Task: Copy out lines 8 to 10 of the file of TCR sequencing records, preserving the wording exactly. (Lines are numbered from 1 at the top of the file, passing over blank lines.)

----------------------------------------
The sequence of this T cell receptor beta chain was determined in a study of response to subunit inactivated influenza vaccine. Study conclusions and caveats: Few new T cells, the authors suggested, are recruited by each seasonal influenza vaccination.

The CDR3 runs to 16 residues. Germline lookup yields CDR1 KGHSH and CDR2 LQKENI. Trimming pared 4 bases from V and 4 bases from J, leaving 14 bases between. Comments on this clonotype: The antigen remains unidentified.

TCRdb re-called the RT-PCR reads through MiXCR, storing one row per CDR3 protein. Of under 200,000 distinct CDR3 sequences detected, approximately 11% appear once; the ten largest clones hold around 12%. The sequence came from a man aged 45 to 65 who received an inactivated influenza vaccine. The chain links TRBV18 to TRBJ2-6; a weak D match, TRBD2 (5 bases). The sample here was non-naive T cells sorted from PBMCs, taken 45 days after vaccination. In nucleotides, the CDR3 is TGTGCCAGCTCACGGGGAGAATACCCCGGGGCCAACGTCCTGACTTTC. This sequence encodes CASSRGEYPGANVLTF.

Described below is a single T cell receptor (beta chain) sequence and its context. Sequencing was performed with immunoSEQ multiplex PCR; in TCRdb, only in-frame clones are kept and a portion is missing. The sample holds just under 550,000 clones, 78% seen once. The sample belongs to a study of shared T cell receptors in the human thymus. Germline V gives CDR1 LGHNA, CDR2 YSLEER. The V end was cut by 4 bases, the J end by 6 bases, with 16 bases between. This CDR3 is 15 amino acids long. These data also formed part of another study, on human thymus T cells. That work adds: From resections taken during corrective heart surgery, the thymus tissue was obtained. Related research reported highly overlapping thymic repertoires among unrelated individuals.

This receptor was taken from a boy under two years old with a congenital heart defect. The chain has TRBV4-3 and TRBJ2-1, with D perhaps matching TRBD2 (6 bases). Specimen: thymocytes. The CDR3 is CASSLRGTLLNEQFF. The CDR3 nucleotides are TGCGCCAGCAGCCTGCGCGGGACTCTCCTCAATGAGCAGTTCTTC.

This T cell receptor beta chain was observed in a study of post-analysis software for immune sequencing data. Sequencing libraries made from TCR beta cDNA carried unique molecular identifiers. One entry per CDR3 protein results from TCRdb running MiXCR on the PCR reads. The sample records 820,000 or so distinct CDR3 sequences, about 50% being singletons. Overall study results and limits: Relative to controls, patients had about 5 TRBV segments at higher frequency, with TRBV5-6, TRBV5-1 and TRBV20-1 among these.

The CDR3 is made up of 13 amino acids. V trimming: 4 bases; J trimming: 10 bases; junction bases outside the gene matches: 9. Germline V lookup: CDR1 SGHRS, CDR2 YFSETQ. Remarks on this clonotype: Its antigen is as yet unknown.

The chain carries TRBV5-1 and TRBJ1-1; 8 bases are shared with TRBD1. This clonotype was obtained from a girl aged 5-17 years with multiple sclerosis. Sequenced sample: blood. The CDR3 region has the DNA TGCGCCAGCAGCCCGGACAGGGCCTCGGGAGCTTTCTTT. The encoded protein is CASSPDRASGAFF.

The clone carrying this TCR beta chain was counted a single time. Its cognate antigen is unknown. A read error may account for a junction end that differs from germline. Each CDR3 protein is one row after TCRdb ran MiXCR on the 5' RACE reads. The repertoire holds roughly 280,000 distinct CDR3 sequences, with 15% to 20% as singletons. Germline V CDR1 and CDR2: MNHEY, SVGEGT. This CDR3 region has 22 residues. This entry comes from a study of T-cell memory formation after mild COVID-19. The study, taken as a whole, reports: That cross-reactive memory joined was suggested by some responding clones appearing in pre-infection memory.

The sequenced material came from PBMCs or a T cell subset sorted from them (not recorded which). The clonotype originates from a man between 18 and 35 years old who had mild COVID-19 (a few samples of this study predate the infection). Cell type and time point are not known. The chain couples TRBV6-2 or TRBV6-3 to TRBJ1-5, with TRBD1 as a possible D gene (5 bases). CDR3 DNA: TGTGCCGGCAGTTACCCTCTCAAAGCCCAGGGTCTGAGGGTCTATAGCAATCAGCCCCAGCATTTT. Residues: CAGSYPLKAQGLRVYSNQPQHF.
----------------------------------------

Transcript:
The chain carries TRBV5-1 and TRBJ1-1; 8 bases are shared with TRBD1. This clonotype was obtained from a girl aged 5-17 years with multiple sclerosis. Sequenced sample: blood. The CDR3 region has the DNA TGCGCCAGCAGCCCGGACAGGGCCTCGGGAGCTTTCTTT. The encoded protein is CASSPDRASGAFF.

The clone carrying this TCR beta chain was counted a single time. Its cognate antigen is unknown. A read error may account for a junction end that differs from germline. Each CDR3 protein is one row after TCRdb ran MiXCR on the 5' RACE reads. The repertoire holds roughly 280,000 distinct CDR3 sequences, with 15% to 20% as singletons. Germline V CDR1 and CDR2: MNHEY, SVGEGT. This CDR3 region has 22 residues. This entry comes from a study of T-cell memory formation after mild COVID-19. The study, taken as a whole, reports: That cross-reactive memory joined was suggested by some responding clones appearing in pre-infection memory.

The sequenced material came from PBMCs or a T cell subset sorted from them (not recorded which). The clonotype originates from a man between 18 and 35 years old who had mild COVID-19 (a few samples of this study predate the infection). Cell type and time point are not known. The chain couples TRBV6-2 or TRBV6-3 to TRBJ1-5, with TRBD1 as a possible D gene (5 bases). CDR3 DNA: TGTGCCGGCAGTTACCCTCTCAAAGCCCAGGGTCTGAGGGTCTATAGCAATCAGCCCCAGCATTTT. Residues: CAGSYPLKAQGLRVYSNQPQHF.